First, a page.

If an organization becomes the victim of ransomware, backups are one of the first lines of defense for remediation.
Throughout my professional career, I’ve seen a lot of things change. But I’ve always taken a very serious approach to keeping the data center available. Whether that be with great infrastructure technologies such as VMware vSphere or Hyper-V; some of the great innovation in modern storage systems; or by leveraging a cloud and service provider technology to keep things running as expected, there are always options to get the availability levels where you want them.
However, there is a new threat that makes a very old practice seem like an excellent idea. Ransomware, in the form of Cryptolocker and variants, is a real risk today. If an organization becomes the victim of ransomware, backups become one of the first lines of defense for remediation.
My colleague has written on this topic, and it’s a great approach. One additional point is to detach the media where backups are kept. This makes the backup storage offline. Take this practice beyond that of the endpoint device and consider the data center: Is there still a use case for offline storage today?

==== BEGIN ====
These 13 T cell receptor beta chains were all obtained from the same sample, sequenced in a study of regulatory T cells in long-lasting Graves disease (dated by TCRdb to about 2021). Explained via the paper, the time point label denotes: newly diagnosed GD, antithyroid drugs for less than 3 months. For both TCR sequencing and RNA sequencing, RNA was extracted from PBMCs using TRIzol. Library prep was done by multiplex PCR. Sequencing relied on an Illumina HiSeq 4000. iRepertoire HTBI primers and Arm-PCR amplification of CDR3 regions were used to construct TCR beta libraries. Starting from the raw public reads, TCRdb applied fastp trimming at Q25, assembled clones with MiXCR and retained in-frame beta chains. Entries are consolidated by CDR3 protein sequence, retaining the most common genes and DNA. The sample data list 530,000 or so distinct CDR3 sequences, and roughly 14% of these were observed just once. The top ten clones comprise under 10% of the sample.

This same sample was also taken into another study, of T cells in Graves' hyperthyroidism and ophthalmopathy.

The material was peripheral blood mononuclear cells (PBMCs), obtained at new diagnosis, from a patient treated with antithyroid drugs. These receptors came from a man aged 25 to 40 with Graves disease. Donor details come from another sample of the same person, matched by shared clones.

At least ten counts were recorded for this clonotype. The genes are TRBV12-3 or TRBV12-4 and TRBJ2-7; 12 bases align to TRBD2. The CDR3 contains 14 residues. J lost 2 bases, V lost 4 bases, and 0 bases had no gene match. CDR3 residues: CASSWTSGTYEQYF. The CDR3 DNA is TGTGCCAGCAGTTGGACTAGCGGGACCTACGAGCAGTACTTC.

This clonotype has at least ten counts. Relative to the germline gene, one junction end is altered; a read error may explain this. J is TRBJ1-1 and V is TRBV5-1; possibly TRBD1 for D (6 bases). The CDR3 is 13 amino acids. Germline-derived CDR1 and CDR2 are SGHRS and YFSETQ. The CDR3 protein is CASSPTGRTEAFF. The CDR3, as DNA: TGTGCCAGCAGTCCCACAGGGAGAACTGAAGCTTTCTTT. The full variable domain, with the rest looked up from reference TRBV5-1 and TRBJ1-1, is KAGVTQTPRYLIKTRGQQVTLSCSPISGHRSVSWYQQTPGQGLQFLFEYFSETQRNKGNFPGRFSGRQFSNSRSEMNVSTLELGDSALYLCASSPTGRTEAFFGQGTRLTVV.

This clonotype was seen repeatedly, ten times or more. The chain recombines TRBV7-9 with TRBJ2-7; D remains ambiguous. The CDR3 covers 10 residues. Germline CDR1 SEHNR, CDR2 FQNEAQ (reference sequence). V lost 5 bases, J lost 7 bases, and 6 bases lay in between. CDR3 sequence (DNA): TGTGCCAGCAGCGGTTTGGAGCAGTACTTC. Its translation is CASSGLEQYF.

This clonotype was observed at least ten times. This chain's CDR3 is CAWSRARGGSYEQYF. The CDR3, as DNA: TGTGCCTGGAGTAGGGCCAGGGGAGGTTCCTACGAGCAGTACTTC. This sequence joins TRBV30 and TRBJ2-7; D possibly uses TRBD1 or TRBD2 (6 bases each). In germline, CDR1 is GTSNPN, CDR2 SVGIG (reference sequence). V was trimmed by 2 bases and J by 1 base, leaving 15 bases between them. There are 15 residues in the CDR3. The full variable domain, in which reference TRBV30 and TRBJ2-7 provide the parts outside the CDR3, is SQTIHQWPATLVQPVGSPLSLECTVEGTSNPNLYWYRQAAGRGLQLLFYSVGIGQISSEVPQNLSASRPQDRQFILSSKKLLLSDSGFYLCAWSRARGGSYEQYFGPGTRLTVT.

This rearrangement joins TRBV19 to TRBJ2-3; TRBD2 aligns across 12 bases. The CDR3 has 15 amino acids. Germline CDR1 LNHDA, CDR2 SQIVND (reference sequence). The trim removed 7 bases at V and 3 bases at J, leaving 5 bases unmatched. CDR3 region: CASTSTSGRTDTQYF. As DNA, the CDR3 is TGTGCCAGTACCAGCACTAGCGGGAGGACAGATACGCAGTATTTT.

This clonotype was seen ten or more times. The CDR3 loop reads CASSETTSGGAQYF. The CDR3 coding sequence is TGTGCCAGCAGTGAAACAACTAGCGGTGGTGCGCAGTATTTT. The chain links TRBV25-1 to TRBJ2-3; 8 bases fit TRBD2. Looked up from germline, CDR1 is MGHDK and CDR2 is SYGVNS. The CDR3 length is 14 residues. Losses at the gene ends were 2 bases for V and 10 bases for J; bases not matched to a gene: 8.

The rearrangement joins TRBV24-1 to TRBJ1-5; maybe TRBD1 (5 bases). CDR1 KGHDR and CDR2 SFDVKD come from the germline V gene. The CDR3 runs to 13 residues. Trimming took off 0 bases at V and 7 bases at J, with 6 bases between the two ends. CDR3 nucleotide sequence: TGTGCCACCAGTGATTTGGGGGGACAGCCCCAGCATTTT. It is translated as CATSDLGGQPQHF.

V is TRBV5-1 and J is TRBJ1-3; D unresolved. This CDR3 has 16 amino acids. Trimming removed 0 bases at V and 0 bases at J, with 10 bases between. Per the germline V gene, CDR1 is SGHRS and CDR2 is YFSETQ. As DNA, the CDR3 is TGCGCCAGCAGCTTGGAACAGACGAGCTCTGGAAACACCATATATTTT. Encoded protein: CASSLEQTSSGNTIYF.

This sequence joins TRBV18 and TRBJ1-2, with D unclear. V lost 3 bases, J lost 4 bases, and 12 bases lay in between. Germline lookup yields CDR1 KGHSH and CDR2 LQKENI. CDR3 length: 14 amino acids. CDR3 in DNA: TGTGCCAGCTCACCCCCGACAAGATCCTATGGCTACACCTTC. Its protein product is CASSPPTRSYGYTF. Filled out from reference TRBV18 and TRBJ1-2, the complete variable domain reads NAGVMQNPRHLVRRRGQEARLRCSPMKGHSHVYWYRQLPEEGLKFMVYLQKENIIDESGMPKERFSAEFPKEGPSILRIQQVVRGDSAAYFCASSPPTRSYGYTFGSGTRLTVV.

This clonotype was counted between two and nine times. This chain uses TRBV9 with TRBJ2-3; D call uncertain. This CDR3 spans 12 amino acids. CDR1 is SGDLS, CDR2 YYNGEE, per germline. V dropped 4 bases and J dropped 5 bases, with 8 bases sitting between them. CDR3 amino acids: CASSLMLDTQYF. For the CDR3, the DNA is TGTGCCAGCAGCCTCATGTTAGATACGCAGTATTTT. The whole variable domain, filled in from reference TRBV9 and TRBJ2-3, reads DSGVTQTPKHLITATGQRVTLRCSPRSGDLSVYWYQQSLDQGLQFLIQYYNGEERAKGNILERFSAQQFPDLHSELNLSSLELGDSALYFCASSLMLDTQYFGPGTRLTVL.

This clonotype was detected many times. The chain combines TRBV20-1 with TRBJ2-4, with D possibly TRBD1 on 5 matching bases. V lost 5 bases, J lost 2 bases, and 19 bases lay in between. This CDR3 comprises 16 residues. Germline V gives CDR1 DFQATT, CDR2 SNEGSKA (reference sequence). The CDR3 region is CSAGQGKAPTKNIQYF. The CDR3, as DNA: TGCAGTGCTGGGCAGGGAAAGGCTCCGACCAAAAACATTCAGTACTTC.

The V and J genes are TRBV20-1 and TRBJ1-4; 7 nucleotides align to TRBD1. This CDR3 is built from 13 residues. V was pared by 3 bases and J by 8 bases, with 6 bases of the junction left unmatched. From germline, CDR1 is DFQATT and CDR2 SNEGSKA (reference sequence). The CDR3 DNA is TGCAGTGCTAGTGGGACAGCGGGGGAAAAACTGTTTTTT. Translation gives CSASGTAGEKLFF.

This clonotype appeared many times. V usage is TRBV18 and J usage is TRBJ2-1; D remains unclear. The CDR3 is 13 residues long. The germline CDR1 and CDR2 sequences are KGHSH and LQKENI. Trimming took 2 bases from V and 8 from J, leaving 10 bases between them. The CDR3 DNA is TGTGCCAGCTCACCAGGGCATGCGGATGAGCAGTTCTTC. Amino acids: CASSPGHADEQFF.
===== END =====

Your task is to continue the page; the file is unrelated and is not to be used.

I argue yes! There are a number of ways to address fully or partially offline storage options for backups and related recovery techniques. One thing I’ve focused on over the years is the 3-2-1 Rule: You should have three different copies of data on two different media, with one being off site. The figure below outlines many of these options:
From an offline perspective, tapes provide some of the best options in this regard. Their acquisition cost and portability can’t be beat; and they are offline for sure! Other options include replication technologies (specifically for VMs) and storage snapshots. The latter are not entirely offline, but are, in a sense, “out of band” from a real-time propagation. Additionally, rotating disks can be offline and stored, whether they be individual drives for smaller data footprints or larger disk systems that hold a lot of backup data.
In any arrangement, the offline element is one not to overlook in today’s list of real threats that can lead to data loss. Do you have any offline storage techniques in place for backups? If so, what are you using? Share your strategies below.
Rick Vanover (vExpert, MCITP, VCP, Cisco Champion) is a senior product strategy manager for Veeam Software based in Columbus, Ohio. Rick is a popular blogger, podcaster and active member of the virtualization community. Rick’s IT experience includes system administration and IT management, with virtualization being the central theme of his career recently. Follow Rick on Twitter @RickVanover or @Veeam.